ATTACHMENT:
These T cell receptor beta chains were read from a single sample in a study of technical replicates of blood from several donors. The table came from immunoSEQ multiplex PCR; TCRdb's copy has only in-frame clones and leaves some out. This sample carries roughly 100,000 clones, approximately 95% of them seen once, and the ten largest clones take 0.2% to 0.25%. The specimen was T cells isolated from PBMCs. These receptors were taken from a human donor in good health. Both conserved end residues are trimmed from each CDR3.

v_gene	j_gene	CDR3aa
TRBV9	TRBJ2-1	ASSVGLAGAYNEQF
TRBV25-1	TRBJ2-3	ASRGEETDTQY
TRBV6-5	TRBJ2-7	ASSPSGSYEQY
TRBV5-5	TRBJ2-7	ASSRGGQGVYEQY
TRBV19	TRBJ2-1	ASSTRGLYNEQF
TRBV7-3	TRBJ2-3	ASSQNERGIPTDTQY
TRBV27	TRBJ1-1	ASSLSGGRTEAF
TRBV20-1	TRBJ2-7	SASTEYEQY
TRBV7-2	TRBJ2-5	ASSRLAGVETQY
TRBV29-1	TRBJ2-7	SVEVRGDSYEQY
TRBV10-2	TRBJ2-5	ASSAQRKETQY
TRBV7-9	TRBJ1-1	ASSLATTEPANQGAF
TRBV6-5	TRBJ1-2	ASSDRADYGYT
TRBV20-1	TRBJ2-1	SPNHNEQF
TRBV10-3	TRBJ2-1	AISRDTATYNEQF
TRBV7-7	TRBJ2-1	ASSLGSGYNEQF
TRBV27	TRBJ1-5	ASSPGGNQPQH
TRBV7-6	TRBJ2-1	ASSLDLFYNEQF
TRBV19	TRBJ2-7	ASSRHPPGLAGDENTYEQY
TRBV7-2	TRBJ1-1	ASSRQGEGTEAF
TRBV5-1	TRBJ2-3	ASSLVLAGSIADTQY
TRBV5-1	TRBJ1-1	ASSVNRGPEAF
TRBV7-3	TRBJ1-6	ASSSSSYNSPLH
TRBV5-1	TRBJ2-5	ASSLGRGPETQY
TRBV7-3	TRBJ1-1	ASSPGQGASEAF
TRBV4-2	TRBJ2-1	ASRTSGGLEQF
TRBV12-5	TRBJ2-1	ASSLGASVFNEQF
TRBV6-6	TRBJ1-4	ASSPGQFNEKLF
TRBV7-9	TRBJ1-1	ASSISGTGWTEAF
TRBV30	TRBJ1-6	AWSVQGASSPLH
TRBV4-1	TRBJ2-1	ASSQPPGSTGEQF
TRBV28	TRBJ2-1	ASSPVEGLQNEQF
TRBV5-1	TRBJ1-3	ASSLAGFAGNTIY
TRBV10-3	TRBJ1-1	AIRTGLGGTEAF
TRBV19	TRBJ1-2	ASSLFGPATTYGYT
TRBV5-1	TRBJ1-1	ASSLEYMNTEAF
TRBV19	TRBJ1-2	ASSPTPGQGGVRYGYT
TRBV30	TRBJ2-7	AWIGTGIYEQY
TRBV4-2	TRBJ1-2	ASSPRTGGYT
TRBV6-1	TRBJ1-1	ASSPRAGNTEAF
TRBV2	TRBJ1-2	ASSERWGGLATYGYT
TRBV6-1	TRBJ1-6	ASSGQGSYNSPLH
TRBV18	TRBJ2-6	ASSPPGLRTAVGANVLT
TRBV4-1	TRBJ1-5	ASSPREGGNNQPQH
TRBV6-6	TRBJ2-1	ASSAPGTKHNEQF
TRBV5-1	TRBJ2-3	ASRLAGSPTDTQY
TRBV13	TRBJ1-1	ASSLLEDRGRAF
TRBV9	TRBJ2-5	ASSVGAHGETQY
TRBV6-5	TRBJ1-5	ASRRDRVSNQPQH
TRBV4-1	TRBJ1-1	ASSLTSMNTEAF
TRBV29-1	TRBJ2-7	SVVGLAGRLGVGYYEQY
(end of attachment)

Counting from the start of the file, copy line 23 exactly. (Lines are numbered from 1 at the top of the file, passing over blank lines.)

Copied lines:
TRBV5-1	TRBJ2-3	ASSLVLAGSIADTQY